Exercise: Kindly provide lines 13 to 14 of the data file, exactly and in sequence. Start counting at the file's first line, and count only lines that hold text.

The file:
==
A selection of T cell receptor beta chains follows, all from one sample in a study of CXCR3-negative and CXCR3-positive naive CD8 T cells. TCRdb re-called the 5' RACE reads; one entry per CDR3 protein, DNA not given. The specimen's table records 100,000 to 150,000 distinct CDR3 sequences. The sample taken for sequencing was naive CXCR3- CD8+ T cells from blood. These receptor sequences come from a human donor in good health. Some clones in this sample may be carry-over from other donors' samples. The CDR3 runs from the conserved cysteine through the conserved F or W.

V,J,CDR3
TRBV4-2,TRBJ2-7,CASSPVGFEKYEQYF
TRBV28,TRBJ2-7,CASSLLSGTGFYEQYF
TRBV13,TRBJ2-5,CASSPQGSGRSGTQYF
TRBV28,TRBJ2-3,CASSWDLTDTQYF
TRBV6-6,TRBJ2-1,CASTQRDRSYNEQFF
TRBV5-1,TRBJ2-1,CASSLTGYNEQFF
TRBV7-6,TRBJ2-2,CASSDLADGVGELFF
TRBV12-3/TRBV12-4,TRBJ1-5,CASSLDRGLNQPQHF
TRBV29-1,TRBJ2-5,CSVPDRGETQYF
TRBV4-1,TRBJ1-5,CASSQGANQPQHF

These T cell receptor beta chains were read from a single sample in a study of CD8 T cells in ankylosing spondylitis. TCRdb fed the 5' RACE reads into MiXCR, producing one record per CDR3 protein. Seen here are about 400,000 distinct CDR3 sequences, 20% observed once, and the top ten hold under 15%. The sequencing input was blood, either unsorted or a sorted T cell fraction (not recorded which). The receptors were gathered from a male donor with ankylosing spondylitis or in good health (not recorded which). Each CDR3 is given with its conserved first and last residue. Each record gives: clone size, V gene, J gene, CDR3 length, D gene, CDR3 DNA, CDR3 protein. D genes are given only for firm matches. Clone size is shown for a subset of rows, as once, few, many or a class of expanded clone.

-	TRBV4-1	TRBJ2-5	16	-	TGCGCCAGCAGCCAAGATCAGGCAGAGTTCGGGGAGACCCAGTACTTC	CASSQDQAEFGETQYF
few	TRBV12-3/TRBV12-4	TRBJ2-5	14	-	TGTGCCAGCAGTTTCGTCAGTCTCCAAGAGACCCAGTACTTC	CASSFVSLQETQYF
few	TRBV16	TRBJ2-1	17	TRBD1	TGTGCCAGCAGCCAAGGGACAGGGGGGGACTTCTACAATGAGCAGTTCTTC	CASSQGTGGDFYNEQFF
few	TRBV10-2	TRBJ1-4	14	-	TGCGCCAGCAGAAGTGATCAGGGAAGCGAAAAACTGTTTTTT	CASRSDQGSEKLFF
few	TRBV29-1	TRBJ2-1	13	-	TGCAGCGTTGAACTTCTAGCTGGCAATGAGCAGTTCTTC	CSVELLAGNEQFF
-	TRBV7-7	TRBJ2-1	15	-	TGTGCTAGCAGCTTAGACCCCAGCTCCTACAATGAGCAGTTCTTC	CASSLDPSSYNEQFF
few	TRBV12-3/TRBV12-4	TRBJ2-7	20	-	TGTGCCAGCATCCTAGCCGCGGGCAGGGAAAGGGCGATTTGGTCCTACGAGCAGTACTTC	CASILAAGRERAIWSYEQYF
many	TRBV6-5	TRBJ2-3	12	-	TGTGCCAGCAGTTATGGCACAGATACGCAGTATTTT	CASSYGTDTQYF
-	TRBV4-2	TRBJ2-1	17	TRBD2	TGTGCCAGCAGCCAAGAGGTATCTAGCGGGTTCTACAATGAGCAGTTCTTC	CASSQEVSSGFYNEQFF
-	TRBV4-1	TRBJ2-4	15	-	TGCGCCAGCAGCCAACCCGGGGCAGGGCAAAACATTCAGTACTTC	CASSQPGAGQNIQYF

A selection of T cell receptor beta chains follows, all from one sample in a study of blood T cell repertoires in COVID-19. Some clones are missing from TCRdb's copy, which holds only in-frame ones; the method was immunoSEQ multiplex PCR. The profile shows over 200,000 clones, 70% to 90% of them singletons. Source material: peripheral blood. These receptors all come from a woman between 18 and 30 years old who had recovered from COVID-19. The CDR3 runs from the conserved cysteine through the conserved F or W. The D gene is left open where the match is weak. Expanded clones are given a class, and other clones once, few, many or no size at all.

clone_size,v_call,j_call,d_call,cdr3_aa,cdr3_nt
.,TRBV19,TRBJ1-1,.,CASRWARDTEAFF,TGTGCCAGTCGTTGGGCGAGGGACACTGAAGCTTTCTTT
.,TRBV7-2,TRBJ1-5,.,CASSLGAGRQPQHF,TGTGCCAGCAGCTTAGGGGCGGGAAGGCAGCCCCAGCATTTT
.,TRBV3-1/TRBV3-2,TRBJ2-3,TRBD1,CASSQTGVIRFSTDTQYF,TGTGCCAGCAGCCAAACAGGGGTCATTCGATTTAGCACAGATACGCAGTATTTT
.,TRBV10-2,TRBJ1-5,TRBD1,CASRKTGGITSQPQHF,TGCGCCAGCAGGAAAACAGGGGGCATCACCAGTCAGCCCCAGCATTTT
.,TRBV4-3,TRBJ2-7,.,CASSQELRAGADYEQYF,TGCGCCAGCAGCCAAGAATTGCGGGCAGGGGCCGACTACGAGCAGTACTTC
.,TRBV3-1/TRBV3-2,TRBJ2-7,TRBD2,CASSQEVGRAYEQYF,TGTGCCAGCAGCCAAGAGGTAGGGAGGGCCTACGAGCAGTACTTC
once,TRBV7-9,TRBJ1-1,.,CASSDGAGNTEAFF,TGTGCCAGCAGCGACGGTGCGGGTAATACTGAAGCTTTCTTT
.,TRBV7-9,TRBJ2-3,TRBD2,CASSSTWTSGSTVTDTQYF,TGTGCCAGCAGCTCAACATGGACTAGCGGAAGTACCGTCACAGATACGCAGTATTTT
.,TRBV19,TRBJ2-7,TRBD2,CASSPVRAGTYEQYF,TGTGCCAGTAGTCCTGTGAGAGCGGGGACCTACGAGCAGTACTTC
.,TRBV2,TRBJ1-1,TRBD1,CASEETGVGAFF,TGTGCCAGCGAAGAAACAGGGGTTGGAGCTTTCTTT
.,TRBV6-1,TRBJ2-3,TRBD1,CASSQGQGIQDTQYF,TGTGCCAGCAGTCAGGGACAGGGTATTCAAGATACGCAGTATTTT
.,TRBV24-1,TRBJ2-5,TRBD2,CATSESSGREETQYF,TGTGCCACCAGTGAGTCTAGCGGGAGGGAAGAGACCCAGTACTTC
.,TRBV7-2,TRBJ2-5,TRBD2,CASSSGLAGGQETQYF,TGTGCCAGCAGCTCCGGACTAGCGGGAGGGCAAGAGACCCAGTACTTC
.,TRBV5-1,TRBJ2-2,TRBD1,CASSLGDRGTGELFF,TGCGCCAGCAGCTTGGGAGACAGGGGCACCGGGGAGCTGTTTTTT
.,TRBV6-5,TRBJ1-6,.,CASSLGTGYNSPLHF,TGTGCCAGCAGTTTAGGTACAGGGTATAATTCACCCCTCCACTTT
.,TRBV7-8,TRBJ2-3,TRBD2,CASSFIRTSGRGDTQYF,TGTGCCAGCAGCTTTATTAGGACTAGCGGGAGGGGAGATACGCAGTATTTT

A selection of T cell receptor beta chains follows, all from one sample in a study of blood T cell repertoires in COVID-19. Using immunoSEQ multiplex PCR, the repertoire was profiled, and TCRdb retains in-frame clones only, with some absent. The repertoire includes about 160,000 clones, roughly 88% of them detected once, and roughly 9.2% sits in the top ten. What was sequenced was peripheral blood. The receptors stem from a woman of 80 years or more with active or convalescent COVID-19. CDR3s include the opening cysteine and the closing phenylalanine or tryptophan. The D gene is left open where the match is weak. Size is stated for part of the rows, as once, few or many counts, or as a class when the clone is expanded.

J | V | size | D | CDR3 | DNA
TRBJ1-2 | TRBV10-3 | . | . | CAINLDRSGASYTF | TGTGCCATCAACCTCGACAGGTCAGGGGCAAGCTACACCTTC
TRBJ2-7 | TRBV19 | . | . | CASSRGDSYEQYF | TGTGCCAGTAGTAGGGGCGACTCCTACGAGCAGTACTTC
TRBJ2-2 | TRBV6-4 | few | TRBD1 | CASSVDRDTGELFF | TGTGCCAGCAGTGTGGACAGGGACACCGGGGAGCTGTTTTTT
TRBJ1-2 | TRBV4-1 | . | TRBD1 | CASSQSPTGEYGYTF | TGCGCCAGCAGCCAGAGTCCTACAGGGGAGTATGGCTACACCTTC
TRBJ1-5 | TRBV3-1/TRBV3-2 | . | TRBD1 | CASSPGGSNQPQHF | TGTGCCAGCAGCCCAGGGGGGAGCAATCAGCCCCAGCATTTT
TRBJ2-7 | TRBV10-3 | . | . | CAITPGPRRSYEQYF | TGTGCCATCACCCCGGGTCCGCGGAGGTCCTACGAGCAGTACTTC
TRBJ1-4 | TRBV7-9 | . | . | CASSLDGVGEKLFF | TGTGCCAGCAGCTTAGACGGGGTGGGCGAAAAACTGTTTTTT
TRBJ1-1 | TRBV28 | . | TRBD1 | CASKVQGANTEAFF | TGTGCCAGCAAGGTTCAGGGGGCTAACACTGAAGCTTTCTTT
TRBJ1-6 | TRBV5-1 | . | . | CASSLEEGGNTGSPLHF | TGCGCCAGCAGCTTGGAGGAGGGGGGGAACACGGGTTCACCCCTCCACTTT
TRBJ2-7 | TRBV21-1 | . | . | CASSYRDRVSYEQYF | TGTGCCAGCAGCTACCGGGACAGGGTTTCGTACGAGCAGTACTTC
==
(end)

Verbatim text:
These T cell receptor beta chains were read from a single sample in a study of CD8 T cells in ankylosing spondylitis. TCRdb fed the 5' RACE reads into MiXCR, producing one record per CDR3 protein. Seen here are about 400,000 distinct CDR3 sequences, 20% observed once, and the top ten hold under 15%. The sequencing input was blood, either unsorted or a sorted T cell fraction (not recorded which). The receptors were gathered from a male donor with ankylosing spondylitis or in good health (not recorded which). Each CDR3 is given with its conserved first and last residue. Each record gives: clone size, V gene, J gene, CDR3 length, D gene, CDR3 DNA, CDR3 protein. D genes are given only for firm matches. Clone size is shown for a subset of rows, as once, few, many or a class of expanded clone.

-	TRBV4-1	TRBJ2-5	16	-	TGCGCCAGCAGCCAAGATCAGGCAGAGTTCGGGGAGACCCAGTACTTC	CASSQDQAEFGETQYF